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2010 Hibiscus Adventure Island


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 Post subject:
PostPosted: Sat Dec 13, 2008 4:59 pm 
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Joined: Tue Nov 04, 2008 9:49 pm
Posts: 23
Location: Santa Barbara, CA
I use a Thule Hullavator to lift my AI on top of a Toyota Tacoma truck. Works with the AI upside down or rightside up. Supports the AI very well either way. Lifting the AI only to waist height is certainly easy and securing it to the rack before lifting it is really nice.

Jerry


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 Post subject:
PostPosted: Sun Dec 14, 2008 6:06 am 
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Joined: Wed Dec 19, 2007 4:07 am
Posts: 598
Location: Punta Gorda, FL
I have an old Ocean Kayak Sprinter with a permanent bend in the bottom. For years, I threw it in the back of my truck. 8' truck bed plus 2' tailgate is 10'. The Sprinter is 16.

With 6' of boat hanging completely unsupported out in the air, I left it in the truck (black bed liner), sometimes for hours in the Florida sun.

It would dent the hull at the edge of the tailgate, but I could always pop it back out. Over the years, the hull started to get a depression that would not pop out and go away. It finally seems to have "bottomed out" and become a slightly bent boat. I guess at this point, the top of the hull would have to stretch in order for the bottom to bend in any more.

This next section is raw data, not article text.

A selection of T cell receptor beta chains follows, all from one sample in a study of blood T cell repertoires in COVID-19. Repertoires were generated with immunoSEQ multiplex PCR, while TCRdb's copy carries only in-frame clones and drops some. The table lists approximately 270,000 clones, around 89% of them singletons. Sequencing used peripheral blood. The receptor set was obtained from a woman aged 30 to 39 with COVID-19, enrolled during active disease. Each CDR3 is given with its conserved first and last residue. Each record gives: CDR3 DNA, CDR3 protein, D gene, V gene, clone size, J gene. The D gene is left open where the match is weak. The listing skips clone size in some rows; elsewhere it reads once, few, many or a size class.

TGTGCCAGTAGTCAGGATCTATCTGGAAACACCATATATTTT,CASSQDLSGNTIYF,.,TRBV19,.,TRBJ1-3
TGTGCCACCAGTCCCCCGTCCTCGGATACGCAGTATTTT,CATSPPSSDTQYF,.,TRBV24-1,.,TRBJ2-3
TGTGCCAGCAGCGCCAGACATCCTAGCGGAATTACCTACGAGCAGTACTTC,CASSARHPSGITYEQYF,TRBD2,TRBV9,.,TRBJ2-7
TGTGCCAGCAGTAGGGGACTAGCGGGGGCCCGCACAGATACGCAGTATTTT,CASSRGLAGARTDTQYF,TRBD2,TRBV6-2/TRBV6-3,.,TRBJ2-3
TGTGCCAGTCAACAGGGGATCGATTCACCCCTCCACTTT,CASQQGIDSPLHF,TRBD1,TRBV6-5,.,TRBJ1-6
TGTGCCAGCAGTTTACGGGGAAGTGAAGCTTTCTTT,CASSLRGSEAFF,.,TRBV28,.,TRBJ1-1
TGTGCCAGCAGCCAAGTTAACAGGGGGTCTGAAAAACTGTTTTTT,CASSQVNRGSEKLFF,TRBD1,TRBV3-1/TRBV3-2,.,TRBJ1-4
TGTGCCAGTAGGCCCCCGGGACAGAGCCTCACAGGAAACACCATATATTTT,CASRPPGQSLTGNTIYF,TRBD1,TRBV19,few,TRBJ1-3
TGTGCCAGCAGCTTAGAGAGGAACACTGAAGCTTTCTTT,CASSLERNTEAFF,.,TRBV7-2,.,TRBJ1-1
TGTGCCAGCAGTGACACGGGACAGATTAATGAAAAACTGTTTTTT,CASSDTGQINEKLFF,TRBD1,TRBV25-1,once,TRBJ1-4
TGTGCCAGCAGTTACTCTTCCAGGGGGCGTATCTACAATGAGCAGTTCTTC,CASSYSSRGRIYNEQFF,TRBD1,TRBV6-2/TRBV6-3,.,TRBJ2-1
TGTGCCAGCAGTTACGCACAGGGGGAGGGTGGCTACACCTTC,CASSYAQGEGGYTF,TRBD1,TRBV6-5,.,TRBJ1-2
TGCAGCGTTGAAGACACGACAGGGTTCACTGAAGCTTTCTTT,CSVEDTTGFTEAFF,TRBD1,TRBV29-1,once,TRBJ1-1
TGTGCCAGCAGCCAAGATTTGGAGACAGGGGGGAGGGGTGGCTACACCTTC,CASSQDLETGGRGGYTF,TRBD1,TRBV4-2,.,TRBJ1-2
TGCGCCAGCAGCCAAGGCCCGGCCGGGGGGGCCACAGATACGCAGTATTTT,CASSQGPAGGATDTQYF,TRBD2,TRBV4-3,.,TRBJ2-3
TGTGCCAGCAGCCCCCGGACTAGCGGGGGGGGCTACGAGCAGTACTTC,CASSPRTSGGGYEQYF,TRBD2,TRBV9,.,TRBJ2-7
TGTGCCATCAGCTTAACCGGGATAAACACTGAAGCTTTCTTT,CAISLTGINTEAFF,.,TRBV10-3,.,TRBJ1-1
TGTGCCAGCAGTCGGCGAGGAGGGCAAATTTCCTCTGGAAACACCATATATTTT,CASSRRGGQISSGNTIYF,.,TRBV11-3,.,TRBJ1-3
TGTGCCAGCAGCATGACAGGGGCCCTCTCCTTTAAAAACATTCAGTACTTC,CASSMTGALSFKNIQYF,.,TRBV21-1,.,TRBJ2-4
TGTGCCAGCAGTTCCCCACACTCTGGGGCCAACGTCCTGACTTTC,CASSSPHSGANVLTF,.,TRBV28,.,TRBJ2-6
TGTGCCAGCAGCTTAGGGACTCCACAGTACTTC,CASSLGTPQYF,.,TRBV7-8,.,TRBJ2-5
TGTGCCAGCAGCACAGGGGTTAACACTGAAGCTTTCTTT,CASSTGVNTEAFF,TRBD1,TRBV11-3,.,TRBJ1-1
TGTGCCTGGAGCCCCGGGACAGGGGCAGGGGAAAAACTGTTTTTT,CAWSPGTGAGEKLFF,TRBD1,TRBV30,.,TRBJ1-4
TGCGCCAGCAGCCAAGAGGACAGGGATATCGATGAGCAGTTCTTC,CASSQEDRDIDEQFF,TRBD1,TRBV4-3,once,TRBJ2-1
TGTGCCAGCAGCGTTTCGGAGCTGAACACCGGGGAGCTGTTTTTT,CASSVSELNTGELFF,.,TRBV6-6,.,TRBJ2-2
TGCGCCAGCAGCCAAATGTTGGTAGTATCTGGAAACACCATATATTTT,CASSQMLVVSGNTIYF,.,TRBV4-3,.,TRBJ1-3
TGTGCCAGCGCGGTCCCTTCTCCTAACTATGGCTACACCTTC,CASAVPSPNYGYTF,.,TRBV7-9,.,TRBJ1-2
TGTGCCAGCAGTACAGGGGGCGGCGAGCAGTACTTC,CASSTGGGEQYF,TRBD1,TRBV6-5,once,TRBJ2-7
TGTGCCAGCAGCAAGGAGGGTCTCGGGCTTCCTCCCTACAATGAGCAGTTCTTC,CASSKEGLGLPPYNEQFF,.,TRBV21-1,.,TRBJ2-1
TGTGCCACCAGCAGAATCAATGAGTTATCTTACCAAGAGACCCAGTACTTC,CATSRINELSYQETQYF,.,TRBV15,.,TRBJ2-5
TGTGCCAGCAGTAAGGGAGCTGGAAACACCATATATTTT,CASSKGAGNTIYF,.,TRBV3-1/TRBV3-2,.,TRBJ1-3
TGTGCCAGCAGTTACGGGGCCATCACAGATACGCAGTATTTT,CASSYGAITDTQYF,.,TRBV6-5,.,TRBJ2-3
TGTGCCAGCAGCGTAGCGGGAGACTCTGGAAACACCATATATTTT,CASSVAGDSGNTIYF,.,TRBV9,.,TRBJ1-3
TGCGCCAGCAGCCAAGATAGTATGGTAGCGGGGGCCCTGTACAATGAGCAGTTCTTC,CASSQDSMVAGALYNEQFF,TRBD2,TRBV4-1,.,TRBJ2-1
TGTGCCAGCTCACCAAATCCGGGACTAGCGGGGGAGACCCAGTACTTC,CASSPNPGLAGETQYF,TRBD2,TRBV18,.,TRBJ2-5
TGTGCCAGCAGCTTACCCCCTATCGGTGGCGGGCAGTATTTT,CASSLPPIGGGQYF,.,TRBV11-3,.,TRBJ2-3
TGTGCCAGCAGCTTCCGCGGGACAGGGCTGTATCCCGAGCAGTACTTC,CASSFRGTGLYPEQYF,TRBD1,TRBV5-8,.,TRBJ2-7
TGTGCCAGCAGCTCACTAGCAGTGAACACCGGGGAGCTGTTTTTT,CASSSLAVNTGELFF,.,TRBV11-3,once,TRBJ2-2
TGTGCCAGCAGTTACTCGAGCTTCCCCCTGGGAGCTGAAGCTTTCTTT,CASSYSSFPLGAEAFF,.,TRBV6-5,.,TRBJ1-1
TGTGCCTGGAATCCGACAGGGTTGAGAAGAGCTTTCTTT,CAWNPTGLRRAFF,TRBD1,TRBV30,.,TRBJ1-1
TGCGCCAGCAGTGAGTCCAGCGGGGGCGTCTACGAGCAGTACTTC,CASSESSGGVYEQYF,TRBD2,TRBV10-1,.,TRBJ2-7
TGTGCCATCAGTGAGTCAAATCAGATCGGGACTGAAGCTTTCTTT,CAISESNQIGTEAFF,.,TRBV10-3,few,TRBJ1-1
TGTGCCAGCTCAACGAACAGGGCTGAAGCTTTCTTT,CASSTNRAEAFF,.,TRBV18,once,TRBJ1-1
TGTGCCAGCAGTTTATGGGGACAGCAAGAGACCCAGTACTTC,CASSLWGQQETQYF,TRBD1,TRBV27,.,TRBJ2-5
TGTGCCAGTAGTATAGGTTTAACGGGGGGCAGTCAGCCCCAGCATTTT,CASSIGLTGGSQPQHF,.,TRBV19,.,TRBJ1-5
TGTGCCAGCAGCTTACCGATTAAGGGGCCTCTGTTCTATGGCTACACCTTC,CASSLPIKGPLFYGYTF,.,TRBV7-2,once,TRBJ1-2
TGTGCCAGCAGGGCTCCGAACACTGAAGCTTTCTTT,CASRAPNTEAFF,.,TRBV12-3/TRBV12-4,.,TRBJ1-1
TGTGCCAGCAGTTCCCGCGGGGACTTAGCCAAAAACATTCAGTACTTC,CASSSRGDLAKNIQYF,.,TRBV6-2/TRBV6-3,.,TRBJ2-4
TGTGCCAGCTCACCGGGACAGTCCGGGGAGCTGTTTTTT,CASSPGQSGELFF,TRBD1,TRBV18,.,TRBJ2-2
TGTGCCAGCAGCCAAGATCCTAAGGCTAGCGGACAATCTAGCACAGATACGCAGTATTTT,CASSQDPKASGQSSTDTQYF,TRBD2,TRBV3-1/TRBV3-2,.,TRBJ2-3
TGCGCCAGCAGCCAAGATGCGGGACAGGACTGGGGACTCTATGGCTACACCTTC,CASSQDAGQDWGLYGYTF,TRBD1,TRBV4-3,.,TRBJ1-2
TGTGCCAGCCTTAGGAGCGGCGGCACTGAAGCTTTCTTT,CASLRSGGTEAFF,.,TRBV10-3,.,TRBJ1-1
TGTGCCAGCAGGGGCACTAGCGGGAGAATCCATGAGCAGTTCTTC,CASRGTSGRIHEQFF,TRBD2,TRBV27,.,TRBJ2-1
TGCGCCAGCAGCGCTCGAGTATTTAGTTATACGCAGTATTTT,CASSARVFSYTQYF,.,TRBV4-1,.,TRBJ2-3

I bought this boat in the mid 1990's out of a rental service where they used to slide it down the concrete ramp. My abuse of it took place over years. ;) The deformation came gradually. The biggest killer is time, of course. The sooner you can get the boat properly supported or in the water, the better. The next factor is heat. A black pickup truck bed on an August afternoon is just a bad idea, even for a short time.

Keep in mind that as the hull deforms, your straps and tiedowns get loose. Check them frequently when going a long way.

My old blue boat is still fine to paddle. I never noticed any performance change as the hull deformed. You can't even see the bend when the boat is in the water. I finally got a topper for the truck, with a rack on top. I secure a wide board lengthwise on the racks and put the boat on top of that. If I had done this from the beginning, I wouldn't have a bent boat.

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 Post subject:
PostPosted: Sun Dec 14, 2008 1:36 pm 
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Joined: Fri Nov 21, 2008 3:39 am
Posts: 863
Location: Bairnsdale, Victoria Australia
Thanks guys for your input. My new Island did distort whilst strapped down hard, but has resumed its rightful shape. I have named her Gindabyne Gipsy and I guess a gypsy gal is allowed a few extra bumps if she chooses to develop them..LOL.. I have decided to go with the 'RackandRoll' system as advised by Chris above so will be carrying my gypsy gal bum up in future....Pirate